A belligerent campaign was inevitable from the moment Sharon Ullman filed documents for another run at Dave Case, who knocked her off the Ada County Commission in 2012.
This showdown — so far —has nothing on the nastiness of 2012. In June of that year, Ullman wrote on her Facebook page that 20 years earlier, when Case was an Idaho State Police trooper, he had “assassinated a Payette County reserve deputy.”
Case didn’t fire his gun during the 1992 shooting, which investigators later ruled was justified. He was one of five troopers serving a felony arrest warrant at the Payette County Sheriff’s Office. The suspect, a reserve deputy accused of rape and lewd conduct, was determined to have pulled a gun and pointed it at the troopers.
In 2012, Case called Ullman’s comments “inflammatory” and inaccurate.
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The rhetoric is nowhere near as sensational this time around, though there’s still plenty of bad blood between Case and Ullman. Instead of capital crimes, the candidates have focused their attacks on each other’s budget management.
That makes sense. Voters care about their money and don’t want their employees to misspend it.
Commissioner terms alternate between two-year and four-year terms. This time around, the District 3 seat will be for a two-year term.
Ullman and Case accuse each other of exactly the same malfeasance: hiring employees the county doesn’t need and giving department heads whatever they want.
Here’s what Ullman said about the commission with Case on it: “When these folks ask the commissioners for money, the commissioners basically ask them how much they want and write them a check. But the problem is the checkbook they’re using is yours and mine.”
Here’s what Case said about the Ullman years: “Our expenses were exceeding our revenue, and she just kept adding on to the expenses. ... The county, actually, to pay its ongoing bills, was having to dip into their reserve fund. And had we kept going down that road, it would have bankrupted the county.”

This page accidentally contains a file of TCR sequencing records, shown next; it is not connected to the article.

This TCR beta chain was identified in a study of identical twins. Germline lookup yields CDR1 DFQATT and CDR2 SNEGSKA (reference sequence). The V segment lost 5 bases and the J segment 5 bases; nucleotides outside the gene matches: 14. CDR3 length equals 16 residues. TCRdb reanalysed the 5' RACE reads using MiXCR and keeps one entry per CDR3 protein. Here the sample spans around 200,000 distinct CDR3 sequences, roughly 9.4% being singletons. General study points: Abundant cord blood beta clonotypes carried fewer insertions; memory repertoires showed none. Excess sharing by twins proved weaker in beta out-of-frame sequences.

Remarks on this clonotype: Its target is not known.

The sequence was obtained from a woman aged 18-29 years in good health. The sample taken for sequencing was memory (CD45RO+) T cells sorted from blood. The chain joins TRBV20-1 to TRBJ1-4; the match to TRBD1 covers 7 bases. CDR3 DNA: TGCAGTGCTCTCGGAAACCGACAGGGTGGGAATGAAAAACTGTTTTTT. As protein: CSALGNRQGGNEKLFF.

On her website, Ullman points out that Ada County’s budget has increased dramatically since she left office.
Of course they have, Case said, because Ullman left the budget in disarray with major unnecessary costs — some expected, some not — and the commissioners had to raise taxes to cover them.
“It’s kind of ironic that she says she didn’t raise taxes, but yet, she created everything that caused the taxes to be raised,” Case said.
Both Case and Ullman are in favor of replacing the old Ada County dispatch center.
ELEPHANT IN THE COURTHOUSE
Dynamis Energy is at the heart of the bitterness between Case and Ullman.
In 2012, Case rode a wave of Dynamis criticism to victory over Ullman, then an incumbent and vocal supporter of the company.
To this day, he blames her for giving the company $2 million of county money to design a machine that would turn garbage at the county landfill into gas, which would then be used to generate electricity. The project fell through amid permitting obstacles and public backlash. The county won’t recoup its investment.